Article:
By Richard Thomas
Although Pappy Van Winkle has only a middling history as Kentucky bourbon’s go, the label is one of the most rarefied on the market today. As the story goes, Julian P. Van Winkle graduated from Centre College in Kentucky in 1892, went to work for a wholesaler, and gravitated into whiskey-making when he bought the A. Ph. Stitzel Distillery with a partner in 1910. One of the labels produced by the distillery was “Old Rip Van Winkle.” Prohibition interrupted the distillery’s production, and Van Winkle did not reappear until the 1970s.
Old Rip Van Winkle Distillery is actually just a name, because Julian Van Winkle III (“Pappy’s” grandson and the current steward of the Old Rip Van Winkle brand) doesn’t own a distillery of his own. Instead, the bourbon is made at Buffalo Trace’s distillery.
Pappy Van Winkle’s 15 Year bourbon is the starter whiskey of the label’s premium ladder. Even so, it is a rare bird and the sort of thing not usually seen on store shelves, even behind glass. Waiting lists for Pappy Van Winkle Family Reserve whiskeys are common, so if you want to try a bottle of even the label’s youngest whiskey, be prepared to order it well in advance.
These days, Pappy Van Winkle is made from corn with touches of malted barley and wheat (the old recipe used rye instead of wheat). As the name implies, the whiskey is aged for 15 years in deeply charred oak barrels, and the main difference between Pappy Van Winkle’s 15 year bourbon and its older bourbons is simply that the older stuff stays in the warehouse longer. The whiskey is bottled at a potent 107 proof (53.5%). The bottle is fairly ordinary, with a plastic and cork stopper. I find the label with Pappy’s picture touching, but have always thought the light brown color subtracted from the middling copper-amber appearance of the bourbon, so it’s not much to behold on your liquor shelf. Once out of the bottle, though, the whiskey is a pleasant thing to look at.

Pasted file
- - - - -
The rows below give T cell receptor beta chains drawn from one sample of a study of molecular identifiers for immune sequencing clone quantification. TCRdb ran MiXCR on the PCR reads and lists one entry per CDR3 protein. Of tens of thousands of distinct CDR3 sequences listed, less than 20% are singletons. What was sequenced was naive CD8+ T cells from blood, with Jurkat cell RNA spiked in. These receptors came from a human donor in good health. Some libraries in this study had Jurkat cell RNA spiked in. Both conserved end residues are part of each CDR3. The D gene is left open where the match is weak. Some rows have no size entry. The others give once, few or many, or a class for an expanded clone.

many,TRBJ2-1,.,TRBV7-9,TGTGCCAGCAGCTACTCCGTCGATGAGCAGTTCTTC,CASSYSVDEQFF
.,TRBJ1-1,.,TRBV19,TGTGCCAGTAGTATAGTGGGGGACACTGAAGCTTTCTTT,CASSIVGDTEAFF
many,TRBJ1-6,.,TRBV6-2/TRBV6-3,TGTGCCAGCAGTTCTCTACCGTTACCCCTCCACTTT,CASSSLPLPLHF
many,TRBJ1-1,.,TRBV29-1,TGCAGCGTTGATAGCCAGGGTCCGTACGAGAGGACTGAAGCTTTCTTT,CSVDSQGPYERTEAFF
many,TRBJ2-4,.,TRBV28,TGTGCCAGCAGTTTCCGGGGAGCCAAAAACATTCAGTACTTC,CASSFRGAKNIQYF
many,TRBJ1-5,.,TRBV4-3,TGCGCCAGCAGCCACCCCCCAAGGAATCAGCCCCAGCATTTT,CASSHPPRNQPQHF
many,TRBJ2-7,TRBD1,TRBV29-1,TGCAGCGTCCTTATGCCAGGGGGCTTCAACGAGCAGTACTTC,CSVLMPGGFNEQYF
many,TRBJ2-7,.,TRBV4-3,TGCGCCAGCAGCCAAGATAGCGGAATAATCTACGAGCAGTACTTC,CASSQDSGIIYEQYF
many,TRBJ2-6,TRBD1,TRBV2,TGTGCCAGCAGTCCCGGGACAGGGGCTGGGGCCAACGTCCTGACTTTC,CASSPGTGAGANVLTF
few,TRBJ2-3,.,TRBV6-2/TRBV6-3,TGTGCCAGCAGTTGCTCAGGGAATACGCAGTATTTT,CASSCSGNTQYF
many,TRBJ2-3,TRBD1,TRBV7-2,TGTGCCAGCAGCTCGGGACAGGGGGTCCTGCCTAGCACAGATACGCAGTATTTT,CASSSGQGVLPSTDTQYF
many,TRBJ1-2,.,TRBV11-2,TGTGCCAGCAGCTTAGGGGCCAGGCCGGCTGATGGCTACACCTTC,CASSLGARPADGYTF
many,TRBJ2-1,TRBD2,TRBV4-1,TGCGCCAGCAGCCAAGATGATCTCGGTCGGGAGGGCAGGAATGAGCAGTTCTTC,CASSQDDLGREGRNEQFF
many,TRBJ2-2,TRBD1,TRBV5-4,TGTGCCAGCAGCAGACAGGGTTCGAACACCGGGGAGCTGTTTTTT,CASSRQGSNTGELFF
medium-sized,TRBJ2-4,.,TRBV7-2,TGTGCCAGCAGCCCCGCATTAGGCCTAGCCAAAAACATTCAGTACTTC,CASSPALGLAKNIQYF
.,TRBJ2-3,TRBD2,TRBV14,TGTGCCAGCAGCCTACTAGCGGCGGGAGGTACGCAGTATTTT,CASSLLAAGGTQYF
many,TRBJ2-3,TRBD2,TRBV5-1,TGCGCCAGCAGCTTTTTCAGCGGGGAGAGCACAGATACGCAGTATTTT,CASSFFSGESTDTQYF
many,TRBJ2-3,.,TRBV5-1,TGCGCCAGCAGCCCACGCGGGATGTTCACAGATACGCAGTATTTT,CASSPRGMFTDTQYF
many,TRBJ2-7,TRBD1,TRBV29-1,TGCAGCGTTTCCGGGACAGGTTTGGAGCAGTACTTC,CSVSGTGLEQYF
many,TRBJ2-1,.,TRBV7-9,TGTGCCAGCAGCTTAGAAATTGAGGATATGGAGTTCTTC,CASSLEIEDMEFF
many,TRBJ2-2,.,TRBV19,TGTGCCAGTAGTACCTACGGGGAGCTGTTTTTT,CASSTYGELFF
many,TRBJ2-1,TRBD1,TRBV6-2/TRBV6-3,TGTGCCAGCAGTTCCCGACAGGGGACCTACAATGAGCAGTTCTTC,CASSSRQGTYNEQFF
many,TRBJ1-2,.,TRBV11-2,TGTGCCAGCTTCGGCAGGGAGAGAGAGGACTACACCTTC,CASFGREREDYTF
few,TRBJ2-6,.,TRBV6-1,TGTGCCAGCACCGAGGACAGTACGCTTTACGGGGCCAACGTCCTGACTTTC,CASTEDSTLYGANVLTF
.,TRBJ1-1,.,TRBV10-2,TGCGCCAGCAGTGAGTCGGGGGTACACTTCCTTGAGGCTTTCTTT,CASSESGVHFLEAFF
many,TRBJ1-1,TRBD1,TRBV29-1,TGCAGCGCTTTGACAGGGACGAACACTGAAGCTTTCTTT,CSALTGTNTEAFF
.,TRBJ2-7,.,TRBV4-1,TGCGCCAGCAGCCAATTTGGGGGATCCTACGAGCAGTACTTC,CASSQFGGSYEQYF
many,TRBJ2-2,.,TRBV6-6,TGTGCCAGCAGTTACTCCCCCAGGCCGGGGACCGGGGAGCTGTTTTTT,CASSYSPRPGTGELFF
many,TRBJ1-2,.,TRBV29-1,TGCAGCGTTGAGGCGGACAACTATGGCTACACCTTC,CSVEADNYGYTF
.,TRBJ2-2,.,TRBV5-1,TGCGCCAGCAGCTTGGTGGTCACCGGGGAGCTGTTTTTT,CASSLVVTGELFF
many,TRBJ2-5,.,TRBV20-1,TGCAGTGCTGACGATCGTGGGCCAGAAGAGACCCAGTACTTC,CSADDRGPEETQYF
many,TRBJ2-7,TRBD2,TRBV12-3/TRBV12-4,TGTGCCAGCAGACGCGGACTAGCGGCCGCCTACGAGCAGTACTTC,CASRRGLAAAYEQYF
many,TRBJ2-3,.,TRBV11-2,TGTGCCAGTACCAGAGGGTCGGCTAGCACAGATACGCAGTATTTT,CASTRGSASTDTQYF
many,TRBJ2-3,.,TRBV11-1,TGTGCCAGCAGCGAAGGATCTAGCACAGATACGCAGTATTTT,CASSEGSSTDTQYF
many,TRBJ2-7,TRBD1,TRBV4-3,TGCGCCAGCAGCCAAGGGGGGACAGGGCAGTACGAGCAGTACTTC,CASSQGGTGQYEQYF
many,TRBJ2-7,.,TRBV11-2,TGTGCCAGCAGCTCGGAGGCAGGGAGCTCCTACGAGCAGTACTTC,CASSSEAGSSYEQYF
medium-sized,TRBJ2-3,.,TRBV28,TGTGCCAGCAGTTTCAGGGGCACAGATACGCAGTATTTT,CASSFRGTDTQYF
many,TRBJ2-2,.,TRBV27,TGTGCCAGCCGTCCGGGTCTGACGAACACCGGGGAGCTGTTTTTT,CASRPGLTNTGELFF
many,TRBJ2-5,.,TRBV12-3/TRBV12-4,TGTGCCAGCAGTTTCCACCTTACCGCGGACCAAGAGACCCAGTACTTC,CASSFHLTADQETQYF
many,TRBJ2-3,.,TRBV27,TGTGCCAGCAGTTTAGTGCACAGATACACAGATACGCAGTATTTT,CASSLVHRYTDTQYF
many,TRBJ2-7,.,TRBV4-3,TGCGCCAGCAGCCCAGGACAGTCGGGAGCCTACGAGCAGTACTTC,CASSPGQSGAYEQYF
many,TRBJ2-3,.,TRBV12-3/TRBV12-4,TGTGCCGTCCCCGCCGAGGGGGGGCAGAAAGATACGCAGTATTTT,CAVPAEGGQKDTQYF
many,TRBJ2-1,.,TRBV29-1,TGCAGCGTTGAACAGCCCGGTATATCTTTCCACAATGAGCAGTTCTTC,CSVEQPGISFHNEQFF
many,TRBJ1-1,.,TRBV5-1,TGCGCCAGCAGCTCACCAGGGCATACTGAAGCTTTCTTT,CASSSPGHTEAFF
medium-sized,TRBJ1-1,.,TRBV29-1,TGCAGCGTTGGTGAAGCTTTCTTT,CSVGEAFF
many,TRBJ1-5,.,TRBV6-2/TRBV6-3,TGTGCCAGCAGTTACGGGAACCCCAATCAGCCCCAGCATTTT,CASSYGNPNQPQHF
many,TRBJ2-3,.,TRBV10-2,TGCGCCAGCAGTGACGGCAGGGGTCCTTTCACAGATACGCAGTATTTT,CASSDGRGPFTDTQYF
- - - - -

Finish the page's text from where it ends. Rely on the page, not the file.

The 15 Year Family Reserve is strong on the nose. The scent is complex, with a mix of sticky rum, vanilla and caramel, but the alcohol is right there beside them. I found the effect of the nose not unlike stepping into the room with the mashing vats on a distillery tour. On the palate, it’s warm to the point of being just a little fiery. The rum turns into a dried fruits like flavor, making the flavor like snacking from a trail mix of raisins, dates and black currants mixed with vanilla caramel candies. Despite the touch of fire on the palate, the bourbon goes down with a long, smooth finish.
The price for Pappy Van Winkle is not a fixed and settled thing. If you can get it from a wholesaler shortly after a new batch has been released into the market, you might get it for $50 or $60 a bottle. However, Van Winkle’s Family Reserve whiskeys are not released regularly, and demand has always outstripped supply. Wait a little while, and it is not uncommon to see the whiskey priced at $90, $120 or even $150.
Pappy Van Winkle 15 Year Family Reserve won a platinum medal from the International Review of Spirits.